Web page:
This evidence for a common ancestor clinches the argument for human/ape evolution that follows from shared functionless sequences. Although the most numerous documented examples of such sequences shared between different species happen to link humans and apes (see for example Hamdi et al, J Mol Biol 284:861, 1999), this simply reflects the fact that the DNA of humans has been studied more intensively than DNA from any other higher species, while considerable homologous chimpanzee sequence is also known. It is obvious, however, that the identical logic could be used to link other species on different branches of the evolutionary tree, and such examples have been reported, e.g. SINEs clarifying relationships between rodent species (Furano J Biol Chem. 270: 25301, 1995; Verneau et al, PNAS 95: 11284, 1998) or linking horses to rhinoceros (Gallagher et al, Mamm Genome:140, 1999) or establishing the phylogenetic affiliations of tarsiers (Schmitz et al., Genetics 157:777, 2001) or pecoran ruminants (Nijman et al J Mol evol 54:9, 2002). Species as disparate as humans and mice have been linked by examples of the ancient SINE family known as MIRs (Mammalian-wide Interspersed Repeats; see Smit and Riggs, Nucleic Acids Research 23:98, 1995; Jurka et al, Nucleic Acids Research 23:170, 1995) that were found embedded at the homologous location in the human and murine myoglobin and N-myc genes (Donehower, Nucleic Acids Research 17:699, 1989; note that at the time of this description the conserved sequence was not recognized as a SINE). Additionally, ancient LINE insertions link humans to cow, as mentioned above (similar LINE inserts lying upstream of the intestinal alkaline phosphatase genes in both species), as well as to rat (similar LINE insertions in the first intron of the alpha2 subunit of the sodium-potassium ATPase genes; Smit et al, J Mol Biol 246:401, 1995) and to mouse (e.g. LINE insertions in the mnd2 region of chromosome 2p13 [Jang et al, Genome Res 9:51, 1998] and near the CD4 gene at human chromosome 12p13 [Ansari-Lari et al Genome Res 8:29, 1998]). With additional sequence comparisons of long homologous stretches of human and mouse DNA anticipated from the Human Genome Project and Mouse Genome Project, additional LINE sequences shared between these species will likely be discovered.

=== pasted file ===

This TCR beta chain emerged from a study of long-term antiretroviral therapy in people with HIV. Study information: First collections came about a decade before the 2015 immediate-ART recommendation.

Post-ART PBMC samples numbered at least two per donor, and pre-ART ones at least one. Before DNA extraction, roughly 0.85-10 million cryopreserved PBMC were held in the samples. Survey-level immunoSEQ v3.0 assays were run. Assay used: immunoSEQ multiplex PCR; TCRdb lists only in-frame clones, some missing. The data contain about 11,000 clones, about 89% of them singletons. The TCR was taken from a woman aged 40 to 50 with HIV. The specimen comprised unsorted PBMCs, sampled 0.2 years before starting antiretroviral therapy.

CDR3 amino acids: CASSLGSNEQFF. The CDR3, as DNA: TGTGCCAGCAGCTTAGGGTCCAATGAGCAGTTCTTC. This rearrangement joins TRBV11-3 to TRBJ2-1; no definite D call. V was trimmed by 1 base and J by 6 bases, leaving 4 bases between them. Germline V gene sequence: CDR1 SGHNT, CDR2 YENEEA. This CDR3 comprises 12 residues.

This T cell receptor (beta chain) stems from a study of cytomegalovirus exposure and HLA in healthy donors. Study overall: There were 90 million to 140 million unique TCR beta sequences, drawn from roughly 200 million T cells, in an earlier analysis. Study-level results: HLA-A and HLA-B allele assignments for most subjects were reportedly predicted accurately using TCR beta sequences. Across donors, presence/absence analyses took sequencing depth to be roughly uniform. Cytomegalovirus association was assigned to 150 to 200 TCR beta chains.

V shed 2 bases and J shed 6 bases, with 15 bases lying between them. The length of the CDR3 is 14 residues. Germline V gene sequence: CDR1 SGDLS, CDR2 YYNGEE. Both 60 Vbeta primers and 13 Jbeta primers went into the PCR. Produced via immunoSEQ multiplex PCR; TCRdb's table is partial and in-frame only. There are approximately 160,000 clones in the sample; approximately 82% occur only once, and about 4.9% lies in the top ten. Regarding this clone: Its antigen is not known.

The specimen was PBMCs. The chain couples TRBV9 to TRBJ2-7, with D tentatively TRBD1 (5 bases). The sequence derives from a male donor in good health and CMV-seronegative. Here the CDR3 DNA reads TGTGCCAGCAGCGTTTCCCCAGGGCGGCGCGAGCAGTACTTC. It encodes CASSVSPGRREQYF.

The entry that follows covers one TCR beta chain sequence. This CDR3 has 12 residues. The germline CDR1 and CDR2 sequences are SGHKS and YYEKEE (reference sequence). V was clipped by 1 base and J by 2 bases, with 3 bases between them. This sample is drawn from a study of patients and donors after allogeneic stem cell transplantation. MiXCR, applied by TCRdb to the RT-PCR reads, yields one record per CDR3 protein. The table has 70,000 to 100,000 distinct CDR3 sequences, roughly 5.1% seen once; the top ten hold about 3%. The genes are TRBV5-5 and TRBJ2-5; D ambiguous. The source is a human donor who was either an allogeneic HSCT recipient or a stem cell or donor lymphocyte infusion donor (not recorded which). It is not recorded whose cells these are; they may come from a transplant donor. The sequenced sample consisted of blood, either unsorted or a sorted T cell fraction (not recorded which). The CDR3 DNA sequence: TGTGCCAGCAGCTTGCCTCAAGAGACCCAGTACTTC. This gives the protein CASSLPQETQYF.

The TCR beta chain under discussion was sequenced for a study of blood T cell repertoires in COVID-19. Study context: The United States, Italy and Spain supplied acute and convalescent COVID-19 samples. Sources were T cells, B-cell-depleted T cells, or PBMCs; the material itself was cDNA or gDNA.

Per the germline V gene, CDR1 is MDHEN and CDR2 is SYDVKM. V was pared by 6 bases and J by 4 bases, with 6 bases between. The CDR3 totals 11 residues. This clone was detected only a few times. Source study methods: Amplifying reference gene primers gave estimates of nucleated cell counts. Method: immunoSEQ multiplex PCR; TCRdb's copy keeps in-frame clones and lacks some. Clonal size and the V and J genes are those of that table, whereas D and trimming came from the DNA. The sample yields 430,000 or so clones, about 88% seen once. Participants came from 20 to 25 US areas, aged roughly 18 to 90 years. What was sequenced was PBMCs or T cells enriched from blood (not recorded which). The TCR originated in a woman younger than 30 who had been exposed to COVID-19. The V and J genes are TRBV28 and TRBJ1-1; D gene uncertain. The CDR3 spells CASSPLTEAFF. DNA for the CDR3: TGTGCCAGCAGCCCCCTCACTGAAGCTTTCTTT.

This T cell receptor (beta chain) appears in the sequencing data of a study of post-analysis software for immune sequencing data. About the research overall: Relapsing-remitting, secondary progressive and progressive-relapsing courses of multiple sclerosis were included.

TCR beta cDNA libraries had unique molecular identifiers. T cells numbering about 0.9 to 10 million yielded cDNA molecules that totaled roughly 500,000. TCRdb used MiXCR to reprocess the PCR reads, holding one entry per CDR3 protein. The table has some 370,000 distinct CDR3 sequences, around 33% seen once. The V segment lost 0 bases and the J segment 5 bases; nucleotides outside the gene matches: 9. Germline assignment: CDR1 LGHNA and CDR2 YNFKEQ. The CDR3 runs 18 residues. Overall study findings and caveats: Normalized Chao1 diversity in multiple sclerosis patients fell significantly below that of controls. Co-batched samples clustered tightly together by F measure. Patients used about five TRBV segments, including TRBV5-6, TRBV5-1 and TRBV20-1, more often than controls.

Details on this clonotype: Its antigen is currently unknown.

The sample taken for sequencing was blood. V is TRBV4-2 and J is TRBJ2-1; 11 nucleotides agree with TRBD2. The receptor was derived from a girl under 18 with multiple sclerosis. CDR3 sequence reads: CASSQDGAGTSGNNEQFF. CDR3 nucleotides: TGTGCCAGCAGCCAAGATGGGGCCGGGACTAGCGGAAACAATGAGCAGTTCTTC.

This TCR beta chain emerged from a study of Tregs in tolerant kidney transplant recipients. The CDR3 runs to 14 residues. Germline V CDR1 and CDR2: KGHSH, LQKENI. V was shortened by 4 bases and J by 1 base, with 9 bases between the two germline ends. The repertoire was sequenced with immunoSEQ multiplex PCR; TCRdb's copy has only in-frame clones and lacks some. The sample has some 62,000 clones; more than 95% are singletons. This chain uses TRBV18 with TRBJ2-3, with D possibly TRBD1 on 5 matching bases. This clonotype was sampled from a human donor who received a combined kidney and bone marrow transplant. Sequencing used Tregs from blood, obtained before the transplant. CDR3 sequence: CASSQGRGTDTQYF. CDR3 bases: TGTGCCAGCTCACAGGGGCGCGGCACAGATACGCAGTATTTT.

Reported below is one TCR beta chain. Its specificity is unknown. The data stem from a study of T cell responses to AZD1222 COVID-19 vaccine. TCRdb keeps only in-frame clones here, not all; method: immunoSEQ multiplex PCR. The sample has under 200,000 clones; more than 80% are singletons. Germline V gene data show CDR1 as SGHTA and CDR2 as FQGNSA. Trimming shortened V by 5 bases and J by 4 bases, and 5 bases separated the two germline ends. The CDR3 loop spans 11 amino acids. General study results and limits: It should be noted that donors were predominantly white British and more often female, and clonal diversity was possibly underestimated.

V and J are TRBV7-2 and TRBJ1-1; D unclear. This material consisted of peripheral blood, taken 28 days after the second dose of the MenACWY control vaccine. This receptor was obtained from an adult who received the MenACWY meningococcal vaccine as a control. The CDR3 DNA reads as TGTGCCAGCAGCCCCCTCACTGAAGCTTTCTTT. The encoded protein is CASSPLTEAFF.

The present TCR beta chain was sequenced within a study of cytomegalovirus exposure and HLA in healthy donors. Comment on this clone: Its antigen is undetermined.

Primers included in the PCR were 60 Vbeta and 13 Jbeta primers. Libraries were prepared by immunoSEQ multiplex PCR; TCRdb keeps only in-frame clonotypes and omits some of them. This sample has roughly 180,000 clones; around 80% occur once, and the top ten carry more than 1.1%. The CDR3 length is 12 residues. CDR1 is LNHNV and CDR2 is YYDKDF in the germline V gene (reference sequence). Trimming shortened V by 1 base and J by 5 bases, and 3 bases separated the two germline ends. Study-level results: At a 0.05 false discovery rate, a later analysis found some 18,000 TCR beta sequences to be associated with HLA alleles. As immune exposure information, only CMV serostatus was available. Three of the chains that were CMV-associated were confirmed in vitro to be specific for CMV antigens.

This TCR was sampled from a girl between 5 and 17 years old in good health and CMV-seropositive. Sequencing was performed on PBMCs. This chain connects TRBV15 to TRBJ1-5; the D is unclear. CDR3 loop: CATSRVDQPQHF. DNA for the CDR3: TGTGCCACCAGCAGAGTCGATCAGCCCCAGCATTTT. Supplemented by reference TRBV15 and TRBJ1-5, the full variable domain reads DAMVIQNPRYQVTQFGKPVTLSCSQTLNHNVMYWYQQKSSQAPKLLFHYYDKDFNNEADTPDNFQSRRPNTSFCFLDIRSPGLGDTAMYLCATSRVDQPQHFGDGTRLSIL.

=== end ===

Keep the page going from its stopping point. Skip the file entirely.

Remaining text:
Am I correct in reading that humans share “junk” DNA with chimps and other primates and with mice and cows?
Would it also be correct to assume that humans share a much greater amount of junk DNA similarities with chimps than with mice?
Do the similarities in junk DNA increase as the relationship between closeness of species increases?
You just can’t get some guys to shut up, can you?
What percentage of junk DNA do humans share with
What percentage of our DNA is junk DNA? Is the percentage of DNA that is junK DNA the same for all species?
this thread for a partial answer to your question.
I have to say that I’m somewhat suspicious of the term “junk” DNA. I don’t think we know enough about it to call it “junk”. If you removed all the junk DNA from an organism’s chromosomes, would it survive? If no, it’s not “junk”.